The solution to the problem grew into a whole discipline, known as “configuration management”. Ivo leads this centre of competence at umlaut. The approach is always similar: reduce complexity wherever possible – and manage complexity efficiently where it can’t be avoided. “It’s like when I tell my kids: tidy up your room, then you’ll be able to find everything. But if you’ve got the chaos in your wardrobe under control: fine by me”.
The principle works in a kid’s bedroom and at Airbus as well. Consultants from umlaut are still taking care of the transnational company today. But it can be transferred to even more things, as Ivo says. Washing machines, for example: “The drum always turns the same way, but the controls change every year. I don’t have to reinvent the whole washing machine”
Launchpad beside the molehill
Ivo relaxes from modularisation and change management half an hour or so out of Hamburg. Motorway exit Pinneberg-Nord, a bit of country road, then you’re surrounded by molehills and rabbit cages. A spotted woodpecker pecks at a fatball, Ivo strides across fields that belong to a farmer friend. In his own garden, he only has a robot lawnmower doing its rounds – he doesn’t want to cause the neighbours nuisance with flying drones.
Ivo has swapped his management consultant’s suit and white shirt for a long-sleeved tee-shirt and jeans, pulls a Maverick drone from his backpack. He opens the wings with a couple of twists and sets the drone down on the pale blue launch pad. A quick glance at the remote control: calibrate compass. That manoeuvre calls for a little dance. Turn the drone around three times, first horizontally, then vertically. Half a minute later it rises into the evening sky.
It’s not so much the flying that fascinates him, Ivo says – “it’s mainly the technology”. Even as a youngster, he used to fly model aeroplanes a few streets away. “Back then, electric propulsion meant a car battery and a long cable”. Meanwhile, the trend has been reversed: in commercial applications, virtually all drones fly on electricity – and weigh up to 150 kilos. “That makes the leap to an air taxi that weighs maybe 500 kilos not that big any more”.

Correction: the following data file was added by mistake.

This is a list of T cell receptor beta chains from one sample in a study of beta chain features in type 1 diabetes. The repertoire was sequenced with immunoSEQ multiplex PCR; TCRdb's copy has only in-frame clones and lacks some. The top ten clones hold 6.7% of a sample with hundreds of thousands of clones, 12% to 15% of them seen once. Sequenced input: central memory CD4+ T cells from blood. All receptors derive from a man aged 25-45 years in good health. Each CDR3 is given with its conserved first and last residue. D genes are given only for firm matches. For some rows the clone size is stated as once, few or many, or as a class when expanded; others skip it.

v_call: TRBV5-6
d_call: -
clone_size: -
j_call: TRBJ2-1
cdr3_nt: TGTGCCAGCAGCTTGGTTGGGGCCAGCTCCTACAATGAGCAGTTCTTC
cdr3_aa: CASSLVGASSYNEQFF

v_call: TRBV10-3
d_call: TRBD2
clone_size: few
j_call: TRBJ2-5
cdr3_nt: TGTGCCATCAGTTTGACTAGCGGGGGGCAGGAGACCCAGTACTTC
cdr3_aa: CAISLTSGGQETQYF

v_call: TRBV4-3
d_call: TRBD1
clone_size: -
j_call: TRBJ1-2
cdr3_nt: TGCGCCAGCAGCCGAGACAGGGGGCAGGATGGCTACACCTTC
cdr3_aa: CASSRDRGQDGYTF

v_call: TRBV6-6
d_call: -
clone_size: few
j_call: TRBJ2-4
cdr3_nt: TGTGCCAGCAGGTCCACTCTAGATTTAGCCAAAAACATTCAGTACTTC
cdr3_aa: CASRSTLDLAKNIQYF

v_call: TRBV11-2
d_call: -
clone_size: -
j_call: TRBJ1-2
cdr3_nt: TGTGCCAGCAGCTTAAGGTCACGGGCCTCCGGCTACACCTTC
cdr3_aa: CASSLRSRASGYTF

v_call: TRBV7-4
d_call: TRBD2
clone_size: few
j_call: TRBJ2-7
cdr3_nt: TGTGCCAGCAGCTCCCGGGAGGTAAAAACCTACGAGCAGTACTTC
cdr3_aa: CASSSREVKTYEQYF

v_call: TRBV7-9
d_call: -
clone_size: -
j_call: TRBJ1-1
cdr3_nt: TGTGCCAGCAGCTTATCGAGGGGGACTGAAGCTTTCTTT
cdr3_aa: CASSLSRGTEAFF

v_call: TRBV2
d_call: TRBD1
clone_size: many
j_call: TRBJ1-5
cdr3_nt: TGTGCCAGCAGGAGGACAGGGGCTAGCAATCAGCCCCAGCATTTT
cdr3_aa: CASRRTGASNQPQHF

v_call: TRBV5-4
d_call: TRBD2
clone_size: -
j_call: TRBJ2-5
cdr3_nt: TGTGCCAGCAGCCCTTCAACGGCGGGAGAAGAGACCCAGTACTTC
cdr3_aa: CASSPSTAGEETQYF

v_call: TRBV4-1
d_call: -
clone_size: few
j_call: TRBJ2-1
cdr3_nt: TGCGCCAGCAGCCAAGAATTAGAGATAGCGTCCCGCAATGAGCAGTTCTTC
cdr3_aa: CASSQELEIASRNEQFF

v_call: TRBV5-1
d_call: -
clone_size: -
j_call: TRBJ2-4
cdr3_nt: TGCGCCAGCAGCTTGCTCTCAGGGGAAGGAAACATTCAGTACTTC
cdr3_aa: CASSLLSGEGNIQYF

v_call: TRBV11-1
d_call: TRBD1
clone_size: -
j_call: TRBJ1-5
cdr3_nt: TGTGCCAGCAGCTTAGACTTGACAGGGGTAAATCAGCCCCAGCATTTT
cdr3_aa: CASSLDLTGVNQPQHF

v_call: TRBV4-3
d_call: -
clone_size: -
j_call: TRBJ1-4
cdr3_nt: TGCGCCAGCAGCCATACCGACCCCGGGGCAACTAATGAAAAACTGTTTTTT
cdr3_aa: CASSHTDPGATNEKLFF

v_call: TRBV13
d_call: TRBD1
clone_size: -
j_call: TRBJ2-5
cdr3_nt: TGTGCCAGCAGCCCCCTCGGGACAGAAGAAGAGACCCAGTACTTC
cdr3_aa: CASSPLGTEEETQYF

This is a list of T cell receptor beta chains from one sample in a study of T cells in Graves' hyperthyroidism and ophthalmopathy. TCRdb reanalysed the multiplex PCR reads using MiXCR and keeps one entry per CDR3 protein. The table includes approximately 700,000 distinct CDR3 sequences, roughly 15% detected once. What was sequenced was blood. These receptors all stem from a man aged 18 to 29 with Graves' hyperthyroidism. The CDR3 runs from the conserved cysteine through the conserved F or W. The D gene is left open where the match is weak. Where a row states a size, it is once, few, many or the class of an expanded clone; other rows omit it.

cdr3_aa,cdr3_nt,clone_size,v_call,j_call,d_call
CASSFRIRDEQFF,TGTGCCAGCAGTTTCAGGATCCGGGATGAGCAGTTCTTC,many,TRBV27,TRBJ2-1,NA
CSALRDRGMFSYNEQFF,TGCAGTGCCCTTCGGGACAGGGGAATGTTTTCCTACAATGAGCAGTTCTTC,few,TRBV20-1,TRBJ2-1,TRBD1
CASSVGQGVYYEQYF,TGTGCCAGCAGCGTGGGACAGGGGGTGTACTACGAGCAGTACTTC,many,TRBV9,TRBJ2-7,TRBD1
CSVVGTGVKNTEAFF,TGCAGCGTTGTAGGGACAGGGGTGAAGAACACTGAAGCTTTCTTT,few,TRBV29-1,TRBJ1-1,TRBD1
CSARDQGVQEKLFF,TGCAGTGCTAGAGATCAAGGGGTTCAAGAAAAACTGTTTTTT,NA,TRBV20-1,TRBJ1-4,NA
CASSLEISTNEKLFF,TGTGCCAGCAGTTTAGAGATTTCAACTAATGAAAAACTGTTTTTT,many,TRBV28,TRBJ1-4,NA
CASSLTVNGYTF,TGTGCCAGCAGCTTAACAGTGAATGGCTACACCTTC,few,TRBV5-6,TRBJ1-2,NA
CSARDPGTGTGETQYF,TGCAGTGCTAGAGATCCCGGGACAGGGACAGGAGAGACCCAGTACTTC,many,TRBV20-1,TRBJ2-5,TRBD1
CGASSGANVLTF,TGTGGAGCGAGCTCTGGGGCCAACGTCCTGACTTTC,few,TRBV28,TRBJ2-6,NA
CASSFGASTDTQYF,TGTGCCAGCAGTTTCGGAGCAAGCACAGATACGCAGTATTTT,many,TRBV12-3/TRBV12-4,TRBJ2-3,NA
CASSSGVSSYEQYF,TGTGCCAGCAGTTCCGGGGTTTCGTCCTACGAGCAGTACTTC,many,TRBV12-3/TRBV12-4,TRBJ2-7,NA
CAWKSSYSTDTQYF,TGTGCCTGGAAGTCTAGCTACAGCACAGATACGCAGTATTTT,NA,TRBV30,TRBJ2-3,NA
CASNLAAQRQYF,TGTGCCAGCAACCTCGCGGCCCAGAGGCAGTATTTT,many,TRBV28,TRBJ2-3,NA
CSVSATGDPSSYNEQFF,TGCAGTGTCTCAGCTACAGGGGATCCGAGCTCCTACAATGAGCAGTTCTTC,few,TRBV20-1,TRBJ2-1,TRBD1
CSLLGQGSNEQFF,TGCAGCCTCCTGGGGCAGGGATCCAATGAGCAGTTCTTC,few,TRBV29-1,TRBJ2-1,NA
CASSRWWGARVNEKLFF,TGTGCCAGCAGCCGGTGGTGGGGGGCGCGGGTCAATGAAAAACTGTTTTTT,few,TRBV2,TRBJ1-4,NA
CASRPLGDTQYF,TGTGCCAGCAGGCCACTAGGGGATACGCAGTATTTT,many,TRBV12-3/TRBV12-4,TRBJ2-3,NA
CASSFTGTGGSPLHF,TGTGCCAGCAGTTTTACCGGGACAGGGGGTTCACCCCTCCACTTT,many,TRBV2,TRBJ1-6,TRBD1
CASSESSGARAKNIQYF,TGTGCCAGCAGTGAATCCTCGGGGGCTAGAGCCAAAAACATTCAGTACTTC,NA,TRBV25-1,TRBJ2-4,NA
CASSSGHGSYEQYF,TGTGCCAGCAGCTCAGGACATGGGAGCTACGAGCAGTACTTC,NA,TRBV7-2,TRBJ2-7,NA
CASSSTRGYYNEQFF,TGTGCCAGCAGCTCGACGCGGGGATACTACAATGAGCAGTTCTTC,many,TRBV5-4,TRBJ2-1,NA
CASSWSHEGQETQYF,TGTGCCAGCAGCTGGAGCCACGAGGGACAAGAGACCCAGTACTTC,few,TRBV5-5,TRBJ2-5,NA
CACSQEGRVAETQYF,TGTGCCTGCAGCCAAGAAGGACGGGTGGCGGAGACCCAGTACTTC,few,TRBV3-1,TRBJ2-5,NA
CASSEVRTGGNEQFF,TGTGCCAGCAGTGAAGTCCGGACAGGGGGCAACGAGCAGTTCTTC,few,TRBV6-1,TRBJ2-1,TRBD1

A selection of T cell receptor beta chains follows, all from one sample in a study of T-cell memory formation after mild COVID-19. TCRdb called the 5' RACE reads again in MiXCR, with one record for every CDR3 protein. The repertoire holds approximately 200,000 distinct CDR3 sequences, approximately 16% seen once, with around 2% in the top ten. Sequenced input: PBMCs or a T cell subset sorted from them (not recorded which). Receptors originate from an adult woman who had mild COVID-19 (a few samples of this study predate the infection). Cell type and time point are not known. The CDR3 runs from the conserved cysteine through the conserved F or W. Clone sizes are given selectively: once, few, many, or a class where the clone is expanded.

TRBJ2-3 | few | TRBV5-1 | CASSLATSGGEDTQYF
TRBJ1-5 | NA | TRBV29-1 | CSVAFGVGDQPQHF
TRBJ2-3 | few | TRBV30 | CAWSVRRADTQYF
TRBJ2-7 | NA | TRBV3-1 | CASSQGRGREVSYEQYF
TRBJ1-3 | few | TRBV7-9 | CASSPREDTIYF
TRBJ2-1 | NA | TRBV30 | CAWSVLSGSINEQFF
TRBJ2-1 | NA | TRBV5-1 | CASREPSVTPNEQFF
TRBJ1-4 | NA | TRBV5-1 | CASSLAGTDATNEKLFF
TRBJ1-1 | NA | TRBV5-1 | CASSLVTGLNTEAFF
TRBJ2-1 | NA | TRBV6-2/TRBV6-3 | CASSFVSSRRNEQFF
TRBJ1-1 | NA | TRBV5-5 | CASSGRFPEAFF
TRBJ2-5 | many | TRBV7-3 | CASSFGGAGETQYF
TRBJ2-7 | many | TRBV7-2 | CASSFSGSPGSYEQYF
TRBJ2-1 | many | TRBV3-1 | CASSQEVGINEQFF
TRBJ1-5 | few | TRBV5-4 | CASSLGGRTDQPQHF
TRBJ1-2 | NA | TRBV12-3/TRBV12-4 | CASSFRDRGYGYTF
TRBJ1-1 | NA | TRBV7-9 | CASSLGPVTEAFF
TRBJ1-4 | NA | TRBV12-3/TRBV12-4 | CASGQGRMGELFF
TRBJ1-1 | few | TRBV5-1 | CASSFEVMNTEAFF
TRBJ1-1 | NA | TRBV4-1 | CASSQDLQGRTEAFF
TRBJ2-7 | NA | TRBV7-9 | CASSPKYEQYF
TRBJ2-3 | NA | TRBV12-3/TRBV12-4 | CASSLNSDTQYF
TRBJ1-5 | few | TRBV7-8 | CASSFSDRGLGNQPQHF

The future is electric
So soon we’ll all be flying on electricity? Ivo’s too much of a scientist for that much optimism. “Sustainable air traffic is a gigantic challenge”. Airbus is currently testing the “E-Fan X”, a regional jet in which an electric engine replaces one of four megawatt turbines. Ivo is involved in the configuration management as a consultant. “In my opinion, hybrid technology will be relevant within the foreseeable future – but right at this moment it’s still absolutely in the test stage”.
The technology is applied more with drones – that’s an area where Ivo’s profession and passion already coincide today. Drones measure the mobile communication network coverage for umlaut’s connect test. A rescue drone is being developed, docked onto an existing medical technology start-up within the corporate group. The flying device will be able to establish a wireless connection with a doctor or even transport a defibrillator. From next year onwards, new EU directives will apply, then drones will be able to fly autonomously and out of sight for the first time, under certain conditions. “That opens up even more possibilities”. Taking automated traffic flow measurements, for example. “Or servicing electricity pylons,” says Ivo, pointing to the line in the distance. He’s not entirely detached from his work, even when pursuing his hobby – it doesn’t take you long to grasp that. After all, ideas are irresistible.